Obesity phenotypes

At this stage, general obesity was measured by BMI (kg/m2) and then classified into normal weight (BMI: 18.5–24.9), overweight (BMI: 25–29.9), and obesity (BMI: ≥ 30). Metabolic health was defined in terms of the International Diabetes Federation (IDF) criteria for MetS [22]. Subsequently, four phenotypes (BMI-MetS categories) were categorized based on BMI (normal weight, overweight/obese) and MetS (yes/no) as follows: (1) MHNO; MHO; MUNO; MUO.


In the present study, the definitions were provided in terms of the RaNCD cohort study protocol, so that the participants with a history of hospitalization and/or treatment for one or more types of heart diseases such as stroke, Myocardial Infarction (MI), and coronary artery disease, and/or those who were consuming medications for these conditions, were considered as CVDs [23]. Hypertension was defined as SBP ≥ 140 mmHg and/or DBP ≥ 90 mmHg and/or those who were using antihypertensive drugs [24]. Dyslipidaemia was defined as a disorder in lipid profile and/or a history of consuming medication for lipid disorders [25]. In addition, Type 2 diabetes mellitus (T2DM) was defined as Fasting Blood Sugar (FBS) >  = 126 mg/dl and/or history of using medication for T2DM treatment [26]. CKD was estimated by eGFR using the Modification of Diet in Renal Disease (MDRD) equation [10] as follows:

$$\begin{array}{c}175\times \mathrm{Serum} {\mathrm{Cr}}^{-1.154}\times {\mathrm{age}}^{-0.203}\mathrm{for male cases}\\ 175 \times \mathrm{Serum }{\mathrm{Cr}}^{-1.154 }\times {\mathrm{age}}^{-0.203}\times 0.742 \mathrm{for female cases}.\end{array}$$

The decreased kidney function was defined as eGFR less than 60 mL/min/1.73m2 in terms of the Kidney Disease Improving Global Outcomes criteria for CKD.

Statistical analysis

Continuous variables were presented as mean ± standard deviation (SD), and categorical variables were presented as frequency (%). To compare demographic and biochemical characteristics among the four groups of phenotype obesity, one-way analysis of variance (ANOVA) was performed for continuous variables, and the Chi square test was done for categorical variables. The demographic, biochemical characteristics, and comorbidity were compared by t-test between the two groups of eGFR (eGFR less than 60 and equal to or more than 60 ml/min/1.73m2) for continuous variables. Additionally, the Chi square test was used for categorical variables. Moreover, logistic regression analysis was performed to determine the association between phenotype obesity and CKD. Regression models were also adjusted for potentially confounding variables, including age, SES, physical activity, smoking, alcohol use, and CVD. The estimations were presented with 95% confidence interval and P < 0.05. All these analyses were done using STATA software version 14.2 (Stata Corp, College Station, Tex).


Table 1 presents the baseline demographic, clinical, biochemical, and nutritional characteristics of the included participants according to eGFR groups. A total of 9,762 participants with a mean age of 47.33 ± 8.27 years old were studied in this research. Correspondingly, %48.16 (4701) of the participants were men, and %11.72 (1138) of them were current smokers. The prevalence rates of hypertension and CVD were significantly lower in the participants with eGFR equal to or more than 60 compared to the less than 60 ml/min/1.73 m2 (P < 0.001). The means of intake levels of vitamin D and B12 were significantly higher in the participants with eGFR equal to or more than 60 compared to less than 60 ml/min/1.73 m2. Table 2 presents the baseline demographic, clinical, biochemical, and nutritional characteristics of the participants based on obesity phenotype categories. The prevalence rates of kidney stones (P = 0.007) and CVDs (P < 0.001) in the MUNO and MUO groups were significantly higher than those of the MHNO and MHO groups. The mean eGFR was found to be significantly different in these four groups, which was higher in the MHNO group compared to the other three groups (P < 0.001). Notably, the means of creatinine, BUN, liver enzymes, sodium, energy intake, and percentage of energy intake from protein and lipid in the four groups of obesity phenotypes were statistically significant (P < 0.05).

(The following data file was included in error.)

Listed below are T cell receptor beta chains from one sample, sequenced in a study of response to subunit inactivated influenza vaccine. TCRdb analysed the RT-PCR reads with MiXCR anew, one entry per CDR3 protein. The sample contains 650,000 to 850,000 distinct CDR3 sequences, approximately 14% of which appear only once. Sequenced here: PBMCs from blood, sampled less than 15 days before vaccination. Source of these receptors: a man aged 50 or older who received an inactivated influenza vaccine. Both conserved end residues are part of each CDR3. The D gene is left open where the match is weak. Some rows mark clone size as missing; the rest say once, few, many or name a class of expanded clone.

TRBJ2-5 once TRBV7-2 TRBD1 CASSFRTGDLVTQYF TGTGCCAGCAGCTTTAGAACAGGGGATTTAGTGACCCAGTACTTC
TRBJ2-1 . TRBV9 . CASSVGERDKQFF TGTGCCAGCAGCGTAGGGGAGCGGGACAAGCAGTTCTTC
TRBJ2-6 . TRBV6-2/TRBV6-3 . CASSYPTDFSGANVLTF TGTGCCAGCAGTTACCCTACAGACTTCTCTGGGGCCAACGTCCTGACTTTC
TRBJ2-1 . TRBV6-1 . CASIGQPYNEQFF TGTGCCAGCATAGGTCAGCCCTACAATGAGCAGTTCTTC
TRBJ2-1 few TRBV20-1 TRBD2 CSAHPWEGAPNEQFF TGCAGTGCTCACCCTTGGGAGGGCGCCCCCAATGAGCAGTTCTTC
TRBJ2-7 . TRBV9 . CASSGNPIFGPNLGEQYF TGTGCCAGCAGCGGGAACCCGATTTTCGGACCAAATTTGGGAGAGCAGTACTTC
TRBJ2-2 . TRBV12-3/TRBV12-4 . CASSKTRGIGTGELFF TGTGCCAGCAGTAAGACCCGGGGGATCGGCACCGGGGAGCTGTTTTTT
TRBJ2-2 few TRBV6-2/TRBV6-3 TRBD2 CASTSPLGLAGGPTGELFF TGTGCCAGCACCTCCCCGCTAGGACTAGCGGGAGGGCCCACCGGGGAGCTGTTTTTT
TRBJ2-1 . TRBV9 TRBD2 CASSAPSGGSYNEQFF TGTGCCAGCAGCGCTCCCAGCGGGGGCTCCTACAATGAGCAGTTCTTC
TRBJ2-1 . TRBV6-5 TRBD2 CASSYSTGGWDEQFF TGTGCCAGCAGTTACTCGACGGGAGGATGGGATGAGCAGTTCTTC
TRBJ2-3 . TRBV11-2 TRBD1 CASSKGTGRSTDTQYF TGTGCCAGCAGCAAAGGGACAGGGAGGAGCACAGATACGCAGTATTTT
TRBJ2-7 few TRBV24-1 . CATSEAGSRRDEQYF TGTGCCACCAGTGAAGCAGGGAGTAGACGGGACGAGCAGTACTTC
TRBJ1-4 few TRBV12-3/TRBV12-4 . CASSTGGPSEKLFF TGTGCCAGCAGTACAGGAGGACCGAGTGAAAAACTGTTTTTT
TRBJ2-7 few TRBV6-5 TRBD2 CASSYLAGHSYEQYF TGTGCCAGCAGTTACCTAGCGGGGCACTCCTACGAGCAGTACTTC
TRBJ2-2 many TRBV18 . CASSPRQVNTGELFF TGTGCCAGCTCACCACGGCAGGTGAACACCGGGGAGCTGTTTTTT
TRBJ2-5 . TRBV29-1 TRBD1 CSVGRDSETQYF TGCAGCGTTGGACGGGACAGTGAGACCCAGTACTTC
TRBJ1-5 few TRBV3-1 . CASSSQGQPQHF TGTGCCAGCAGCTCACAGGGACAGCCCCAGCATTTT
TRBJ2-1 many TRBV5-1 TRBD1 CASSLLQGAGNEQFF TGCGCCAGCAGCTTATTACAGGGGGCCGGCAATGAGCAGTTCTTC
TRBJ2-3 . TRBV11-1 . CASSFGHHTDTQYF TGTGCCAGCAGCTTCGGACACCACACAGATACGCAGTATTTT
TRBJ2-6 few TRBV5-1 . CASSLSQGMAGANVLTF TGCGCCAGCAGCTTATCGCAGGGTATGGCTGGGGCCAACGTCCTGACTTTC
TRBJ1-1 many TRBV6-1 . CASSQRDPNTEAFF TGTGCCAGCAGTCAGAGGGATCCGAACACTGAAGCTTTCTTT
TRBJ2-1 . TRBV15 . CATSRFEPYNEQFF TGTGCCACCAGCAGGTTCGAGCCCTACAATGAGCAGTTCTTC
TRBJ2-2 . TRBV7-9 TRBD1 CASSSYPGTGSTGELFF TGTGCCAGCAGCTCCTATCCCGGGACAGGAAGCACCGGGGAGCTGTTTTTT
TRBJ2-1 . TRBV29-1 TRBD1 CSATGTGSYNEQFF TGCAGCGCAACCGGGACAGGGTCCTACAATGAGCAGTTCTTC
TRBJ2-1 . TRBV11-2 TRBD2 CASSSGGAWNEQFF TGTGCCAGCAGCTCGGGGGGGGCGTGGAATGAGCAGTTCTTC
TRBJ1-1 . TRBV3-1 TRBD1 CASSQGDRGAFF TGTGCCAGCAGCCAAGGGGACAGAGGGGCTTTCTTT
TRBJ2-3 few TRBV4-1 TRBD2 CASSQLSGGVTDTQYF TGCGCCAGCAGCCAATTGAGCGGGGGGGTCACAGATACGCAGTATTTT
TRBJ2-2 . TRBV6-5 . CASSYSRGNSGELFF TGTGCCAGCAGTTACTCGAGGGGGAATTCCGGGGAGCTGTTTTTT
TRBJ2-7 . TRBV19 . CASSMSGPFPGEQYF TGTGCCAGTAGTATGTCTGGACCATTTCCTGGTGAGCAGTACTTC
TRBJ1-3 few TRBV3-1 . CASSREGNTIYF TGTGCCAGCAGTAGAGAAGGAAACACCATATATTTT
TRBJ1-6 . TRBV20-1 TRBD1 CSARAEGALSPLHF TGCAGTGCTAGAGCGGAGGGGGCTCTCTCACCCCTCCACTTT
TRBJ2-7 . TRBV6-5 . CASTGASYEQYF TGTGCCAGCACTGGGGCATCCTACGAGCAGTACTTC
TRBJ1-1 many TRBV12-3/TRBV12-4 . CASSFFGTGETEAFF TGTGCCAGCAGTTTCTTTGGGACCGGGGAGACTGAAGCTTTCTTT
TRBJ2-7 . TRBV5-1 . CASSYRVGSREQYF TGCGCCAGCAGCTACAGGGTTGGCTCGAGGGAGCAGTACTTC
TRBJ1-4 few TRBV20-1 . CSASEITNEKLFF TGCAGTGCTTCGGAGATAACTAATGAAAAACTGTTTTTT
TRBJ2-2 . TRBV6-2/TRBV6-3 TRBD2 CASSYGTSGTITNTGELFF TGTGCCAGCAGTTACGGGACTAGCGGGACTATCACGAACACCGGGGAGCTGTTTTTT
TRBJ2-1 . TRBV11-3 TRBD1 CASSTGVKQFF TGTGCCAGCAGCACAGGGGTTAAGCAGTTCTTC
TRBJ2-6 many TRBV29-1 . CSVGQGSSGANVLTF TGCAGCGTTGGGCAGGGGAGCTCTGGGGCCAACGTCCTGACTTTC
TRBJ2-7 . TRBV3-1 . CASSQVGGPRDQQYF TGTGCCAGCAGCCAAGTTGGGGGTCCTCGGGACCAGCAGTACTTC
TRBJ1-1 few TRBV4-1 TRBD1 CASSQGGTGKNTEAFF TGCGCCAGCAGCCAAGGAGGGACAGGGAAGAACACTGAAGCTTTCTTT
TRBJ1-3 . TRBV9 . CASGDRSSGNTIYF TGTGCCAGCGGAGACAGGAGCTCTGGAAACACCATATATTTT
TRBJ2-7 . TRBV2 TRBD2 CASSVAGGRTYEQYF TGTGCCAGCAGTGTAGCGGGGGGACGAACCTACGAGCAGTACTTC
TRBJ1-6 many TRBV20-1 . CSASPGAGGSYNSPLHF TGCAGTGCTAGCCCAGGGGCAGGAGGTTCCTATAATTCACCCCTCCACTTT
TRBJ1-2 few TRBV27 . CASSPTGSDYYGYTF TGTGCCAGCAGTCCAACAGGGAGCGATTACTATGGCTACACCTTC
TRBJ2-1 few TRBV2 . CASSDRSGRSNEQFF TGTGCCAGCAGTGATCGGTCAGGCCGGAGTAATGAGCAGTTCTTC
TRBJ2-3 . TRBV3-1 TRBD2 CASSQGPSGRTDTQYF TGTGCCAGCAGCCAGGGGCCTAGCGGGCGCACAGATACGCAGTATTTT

Table 1 Baseline characteristics of the study participants according to glomerular filtration rate value in study population (n = 9,762) 
Table 2 Baseline clinical, anthropometry and biochemical characteristics of the study participants according to phenotype obesity (n = 9,762)

Table 3 shows the associations of obesity, MetS, and obesity phenotypes with CKD. After adjusting potential confounders, overweight/obesity was observed to be associated with higher risk of CKD in male subjects (OR = 1.10; 95% CI: 0.78, 1.43); however, this association was not statistically significant. The odds of CKD in male participants with MetS was 88% higher than the odds in non-MetS ones (OR: 1.88; 95% CI: 1.43, 2.45). Accordingly, this association remained significant after adjusting some factors, including age, SES, physical activity, smoking, alcohol use, sodium intake, CVD, GGT, ALT, and AST. The odds of CKD in the MUNO and MUO were 1.70 and 2.20 times higher than those of MHNO phenotype in male cases, respectively. After adjusting the confounders, the odds of CKD in the MUNO and MUO were 1.54 times (95% CI: 1.12, 2.11) and 2.22 times (95% CI: 1.44, 3.41) higher than those of MHNO phenotype in male subjects, respectively. After adjusting the confounders, the odds of CKD in the MUNO and MUO were 1.31 times (95% CI: 1.10, 1.60) and 1.23 times (95% CI: 1.01, 1.54) higher than those of MHNO phenotype in female cases, respectively.

Table 3 Association between the obesity, MetS and BMI-MetS categories with the CKD by logistic regression models